Story & Aerial Photos by Mark Shaffer
Ground Photos by Susan Shaffer
I’m sitting in the back seat of a 75 year-old World War Two trainer preparing to take off from the Marine Corps Air Station with several other media thrill-seekers for a bit of wing-tip-to-wing-tip aerial derring do with the precision pilots of the GEICO Skytypers. We’ve all signed the requisite disclaimers, suited up and been briefed on the safety protocols. Skytyper Steve Kapur helps with my parachute and life vest and runs me through the procedures in the unlikely event we have to jump or ditch. “So what do you do if you hear Bail! Bail! Bail!?, he asks. Well, realistically I’d lean toward sheer panic.
I will admit, a forty-pound parachute makes a big difference when attempting the already awkward cockpit entry. Exiting the plane at speed in a crisis would most certainly define one’s nerve and deepest theological beliefs.
Just about every Allied pilot who flew in the Second World War strapped into a North American Aviation designed SNJ. The GEICO Skytypers fly the SNJ-2 version – a bit shorter and equipped with a larger fuel tank for more flight time. The aircraft hauls its 5500 pound bulk into the sky behind a 600 horsepower Pratt and Whitney 9 cylinder radial engine.
I’m flying backseat in the number 1 plane piloted by Larry Arken, Commanding Officer and Flight Lead. The cockpit is open and when Larry fires up those 600 horses the roar sets my adrenaline pumping. The radio crackles. “Let’s go have some fun,” he says. Just another day at the office.
We’re flying between practice sessions for air show headliners, The Blue Angels, who’ve been running through their routine right overhead. As we roll out to the runway we taxi past Fat Albert, the Angels’ C-130T Hercules support plane and then the gleaming blue F18 Hornets. Some of the Angels watch as we go by. I’m hit with an odd time warp sensation at the gulf of technology between us. And then we are airborne, the other planes literally right off our wingtip, the intricate puzzle of the Sea Islands beneath us. It all goes by too quickly.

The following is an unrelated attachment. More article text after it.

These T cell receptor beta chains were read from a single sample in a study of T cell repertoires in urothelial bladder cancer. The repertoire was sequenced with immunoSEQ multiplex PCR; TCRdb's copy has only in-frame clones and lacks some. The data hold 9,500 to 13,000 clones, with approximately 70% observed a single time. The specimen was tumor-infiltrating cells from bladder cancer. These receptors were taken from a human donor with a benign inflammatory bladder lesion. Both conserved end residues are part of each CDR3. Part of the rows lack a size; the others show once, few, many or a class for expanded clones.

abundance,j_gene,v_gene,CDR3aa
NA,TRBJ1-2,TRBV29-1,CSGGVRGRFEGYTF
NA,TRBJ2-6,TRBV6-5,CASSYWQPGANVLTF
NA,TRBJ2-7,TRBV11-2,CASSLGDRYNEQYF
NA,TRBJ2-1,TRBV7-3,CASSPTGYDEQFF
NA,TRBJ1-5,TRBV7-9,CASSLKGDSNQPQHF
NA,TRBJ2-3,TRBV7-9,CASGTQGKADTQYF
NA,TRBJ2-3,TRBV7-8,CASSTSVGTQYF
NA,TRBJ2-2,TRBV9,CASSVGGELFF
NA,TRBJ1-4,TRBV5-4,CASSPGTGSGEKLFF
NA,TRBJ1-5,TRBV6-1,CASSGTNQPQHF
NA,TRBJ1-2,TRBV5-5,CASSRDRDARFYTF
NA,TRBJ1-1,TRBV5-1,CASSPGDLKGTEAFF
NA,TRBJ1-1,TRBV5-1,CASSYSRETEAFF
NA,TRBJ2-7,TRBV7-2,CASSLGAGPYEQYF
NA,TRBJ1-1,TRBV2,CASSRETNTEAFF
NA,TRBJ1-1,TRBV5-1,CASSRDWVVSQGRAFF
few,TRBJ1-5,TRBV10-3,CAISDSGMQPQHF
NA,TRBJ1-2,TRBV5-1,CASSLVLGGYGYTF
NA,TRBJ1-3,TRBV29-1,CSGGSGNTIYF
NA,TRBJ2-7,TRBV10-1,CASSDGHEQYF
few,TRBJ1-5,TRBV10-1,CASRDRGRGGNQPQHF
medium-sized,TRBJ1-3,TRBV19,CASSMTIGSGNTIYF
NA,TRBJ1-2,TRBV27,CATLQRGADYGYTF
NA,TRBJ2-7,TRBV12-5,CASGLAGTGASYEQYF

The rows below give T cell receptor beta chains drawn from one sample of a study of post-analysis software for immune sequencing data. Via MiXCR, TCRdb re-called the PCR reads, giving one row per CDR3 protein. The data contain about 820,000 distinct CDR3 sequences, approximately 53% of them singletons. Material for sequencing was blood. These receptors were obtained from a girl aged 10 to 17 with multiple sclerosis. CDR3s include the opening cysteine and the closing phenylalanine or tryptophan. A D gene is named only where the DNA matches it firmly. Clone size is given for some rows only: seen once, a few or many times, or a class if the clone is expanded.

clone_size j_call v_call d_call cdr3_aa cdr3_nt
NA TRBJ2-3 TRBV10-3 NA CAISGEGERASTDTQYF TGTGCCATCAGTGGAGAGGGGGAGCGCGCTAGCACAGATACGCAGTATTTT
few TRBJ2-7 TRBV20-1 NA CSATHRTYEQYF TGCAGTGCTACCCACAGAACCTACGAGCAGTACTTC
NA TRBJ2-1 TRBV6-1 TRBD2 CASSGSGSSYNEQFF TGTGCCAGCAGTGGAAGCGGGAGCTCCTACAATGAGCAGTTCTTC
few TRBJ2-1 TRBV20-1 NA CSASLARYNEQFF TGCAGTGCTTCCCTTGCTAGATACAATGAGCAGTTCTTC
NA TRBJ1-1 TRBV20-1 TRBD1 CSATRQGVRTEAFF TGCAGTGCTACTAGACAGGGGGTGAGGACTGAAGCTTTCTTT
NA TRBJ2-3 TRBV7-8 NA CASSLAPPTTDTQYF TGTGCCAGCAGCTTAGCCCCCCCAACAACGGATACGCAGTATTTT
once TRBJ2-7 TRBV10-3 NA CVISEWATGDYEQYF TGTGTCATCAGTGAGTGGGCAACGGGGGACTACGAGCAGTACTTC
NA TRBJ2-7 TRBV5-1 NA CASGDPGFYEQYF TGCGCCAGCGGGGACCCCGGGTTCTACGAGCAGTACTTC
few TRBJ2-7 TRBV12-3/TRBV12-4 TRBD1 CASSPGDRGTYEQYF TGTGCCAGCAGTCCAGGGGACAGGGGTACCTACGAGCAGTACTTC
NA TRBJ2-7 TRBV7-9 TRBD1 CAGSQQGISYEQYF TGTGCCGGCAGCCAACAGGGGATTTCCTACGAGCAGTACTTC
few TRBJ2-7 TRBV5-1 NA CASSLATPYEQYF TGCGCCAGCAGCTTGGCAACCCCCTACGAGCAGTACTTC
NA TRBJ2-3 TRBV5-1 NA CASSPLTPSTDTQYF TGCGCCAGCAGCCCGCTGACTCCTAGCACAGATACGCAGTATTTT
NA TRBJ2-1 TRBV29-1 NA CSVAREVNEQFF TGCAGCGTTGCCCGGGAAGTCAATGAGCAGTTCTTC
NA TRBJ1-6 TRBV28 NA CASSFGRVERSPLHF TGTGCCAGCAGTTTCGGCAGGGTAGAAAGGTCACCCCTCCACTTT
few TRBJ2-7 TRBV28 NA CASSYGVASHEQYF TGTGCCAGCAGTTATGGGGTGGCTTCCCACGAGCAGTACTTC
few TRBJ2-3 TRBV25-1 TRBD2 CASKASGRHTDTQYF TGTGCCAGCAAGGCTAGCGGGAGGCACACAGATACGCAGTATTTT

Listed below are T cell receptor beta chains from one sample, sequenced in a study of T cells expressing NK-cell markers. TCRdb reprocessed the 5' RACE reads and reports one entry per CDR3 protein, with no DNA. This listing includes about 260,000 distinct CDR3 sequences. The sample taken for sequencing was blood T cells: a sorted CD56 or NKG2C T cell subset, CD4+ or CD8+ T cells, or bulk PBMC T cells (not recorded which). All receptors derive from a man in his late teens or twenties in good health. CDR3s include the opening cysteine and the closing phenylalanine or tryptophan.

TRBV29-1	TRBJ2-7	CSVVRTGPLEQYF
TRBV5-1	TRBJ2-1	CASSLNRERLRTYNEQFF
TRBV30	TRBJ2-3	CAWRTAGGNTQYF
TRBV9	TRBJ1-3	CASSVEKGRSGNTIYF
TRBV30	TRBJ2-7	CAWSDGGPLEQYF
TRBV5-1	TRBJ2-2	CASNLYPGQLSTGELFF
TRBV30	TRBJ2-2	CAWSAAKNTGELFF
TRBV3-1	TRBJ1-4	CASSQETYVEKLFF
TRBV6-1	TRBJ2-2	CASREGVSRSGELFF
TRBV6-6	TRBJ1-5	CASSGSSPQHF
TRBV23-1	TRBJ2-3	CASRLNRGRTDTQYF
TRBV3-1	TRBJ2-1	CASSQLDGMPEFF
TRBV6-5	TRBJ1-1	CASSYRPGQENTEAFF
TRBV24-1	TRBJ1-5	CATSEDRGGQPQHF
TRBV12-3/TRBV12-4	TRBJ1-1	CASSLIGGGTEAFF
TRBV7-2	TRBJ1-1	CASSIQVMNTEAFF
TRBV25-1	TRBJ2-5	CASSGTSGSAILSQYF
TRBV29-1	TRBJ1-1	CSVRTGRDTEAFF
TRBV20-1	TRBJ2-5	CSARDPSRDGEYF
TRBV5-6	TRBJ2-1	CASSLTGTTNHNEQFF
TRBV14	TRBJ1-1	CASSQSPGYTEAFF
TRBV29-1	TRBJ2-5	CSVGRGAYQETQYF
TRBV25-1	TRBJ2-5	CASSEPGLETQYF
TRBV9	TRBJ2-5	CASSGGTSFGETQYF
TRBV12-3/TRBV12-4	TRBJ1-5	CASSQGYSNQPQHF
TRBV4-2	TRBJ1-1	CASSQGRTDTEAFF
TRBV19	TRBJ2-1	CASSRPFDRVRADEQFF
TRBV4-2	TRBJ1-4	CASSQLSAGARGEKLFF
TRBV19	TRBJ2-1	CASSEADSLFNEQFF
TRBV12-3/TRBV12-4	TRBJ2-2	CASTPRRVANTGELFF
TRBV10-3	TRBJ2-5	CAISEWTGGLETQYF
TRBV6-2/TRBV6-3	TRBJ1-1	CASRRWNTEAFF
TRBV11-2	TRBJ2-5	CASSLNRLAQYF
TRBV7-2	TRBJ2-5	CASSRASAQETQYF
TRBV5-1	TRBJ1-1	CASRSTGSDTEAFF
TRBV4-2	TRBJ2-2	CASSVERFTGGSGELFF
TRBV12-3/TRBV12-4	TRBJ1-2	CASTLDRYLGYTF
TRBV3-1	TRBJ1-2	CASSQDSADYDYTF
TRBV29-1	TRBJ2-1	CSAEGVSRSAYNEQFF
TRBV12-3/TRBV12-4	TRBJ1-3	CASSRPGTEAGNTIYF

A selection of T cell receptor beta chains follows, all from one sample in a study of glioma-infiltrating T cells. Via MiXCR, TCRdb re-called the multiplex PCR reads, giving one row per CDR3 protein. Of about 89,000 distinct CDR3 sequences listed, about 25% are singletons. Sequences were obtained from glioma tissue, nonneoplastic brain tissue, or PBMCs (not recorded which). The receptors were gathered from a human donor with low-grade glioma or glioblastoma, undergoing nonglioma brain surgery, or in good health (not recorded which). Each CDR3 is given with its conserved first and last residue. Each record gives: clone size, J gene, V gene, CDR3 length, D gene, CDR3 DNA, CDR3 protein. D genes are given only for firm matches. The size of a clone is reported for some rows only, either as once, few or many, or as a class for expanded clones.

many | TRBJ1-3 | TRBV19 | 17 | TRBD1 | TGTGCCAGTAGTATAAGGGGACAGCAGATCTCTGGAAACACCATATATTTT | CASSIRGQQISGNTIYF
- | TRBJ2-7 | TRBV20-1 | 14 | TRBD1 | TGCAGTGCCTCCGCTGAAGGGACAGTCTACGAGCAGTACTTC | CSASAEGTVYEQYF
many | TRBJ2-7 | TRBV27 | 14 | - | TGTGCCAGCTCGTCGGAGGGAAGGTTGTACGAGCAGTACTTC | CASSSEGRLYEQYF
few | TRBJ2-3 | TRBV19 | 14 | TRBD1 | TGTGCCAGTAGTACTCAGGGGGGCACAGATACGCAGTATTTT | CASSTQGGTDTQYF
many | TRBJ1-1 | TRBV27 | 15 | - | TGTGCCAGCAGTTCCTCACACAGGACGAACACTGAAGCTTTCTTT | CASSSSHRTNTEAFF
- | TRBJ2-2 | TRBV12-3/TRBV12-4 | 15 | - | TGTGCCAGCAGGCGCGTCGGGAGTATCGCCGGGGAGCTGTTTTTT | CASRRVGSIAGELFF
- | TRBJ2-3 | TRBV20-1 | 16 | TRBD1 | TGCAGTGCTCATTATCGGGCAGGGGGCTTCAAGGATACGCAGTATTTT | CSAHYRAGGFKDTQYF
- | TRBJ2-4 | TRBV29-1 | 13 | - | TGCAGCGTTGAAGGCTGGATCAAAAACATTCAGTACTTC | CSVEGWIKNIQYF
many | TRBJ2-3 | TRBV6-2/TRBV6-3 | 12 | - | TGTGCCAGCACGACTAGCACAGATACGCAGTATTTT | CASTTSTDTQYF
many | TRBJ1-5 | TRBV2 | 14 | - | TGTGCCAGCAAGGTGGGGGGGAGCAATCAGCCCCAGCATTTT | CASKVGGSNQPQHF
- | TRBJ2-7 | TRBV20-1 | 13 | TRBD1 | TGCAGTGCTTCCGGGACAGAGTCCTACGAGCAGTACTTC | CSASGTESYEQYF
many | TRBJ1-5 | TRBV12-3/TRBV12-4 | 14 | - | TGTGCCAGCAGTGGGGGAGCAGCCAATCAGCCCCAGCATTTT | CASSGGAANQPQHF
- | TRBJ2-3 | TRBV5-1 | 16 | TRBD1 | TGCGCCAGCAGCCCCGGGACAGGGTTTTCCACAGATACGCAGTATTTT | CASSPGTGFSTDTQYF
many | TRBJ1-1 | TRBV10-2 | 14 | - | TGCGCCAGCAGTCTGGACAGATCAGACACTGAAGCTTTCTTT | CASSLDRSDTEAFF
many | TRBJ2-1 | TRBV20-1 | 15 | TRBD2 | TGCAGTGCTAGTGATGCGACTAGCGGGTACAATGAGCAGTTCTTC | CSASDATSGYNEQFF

Later, we meet our friend Sy for a drink downtown to share the images and the experience. As a young Naval Airman in the early 1950’s, Sy flew backseat in the Navy version of the same plane, towing a target over the Gulf of Mexico while novice fighter pilots unloaded live ammo on it. Even though the target was at a pretty safe distance, Sy tells us that watching the tracer rounds rip across the sky behind him “was a bit disconcerting.” I can only imagine.
A very special thanks to MCAS Media Relations, Larry Arken, Steve Kapur, the pilots and crew of the GEICO Skytypers and Brenda Little and Teresa Bruce of BBIG Marketing.
Check out our flight video at lowcountryweekly.com and our photo album on the Lowcountry Weekly Facebook page.
Learn more about the GEICO Skytypers and see them in action at geicoskytypers.com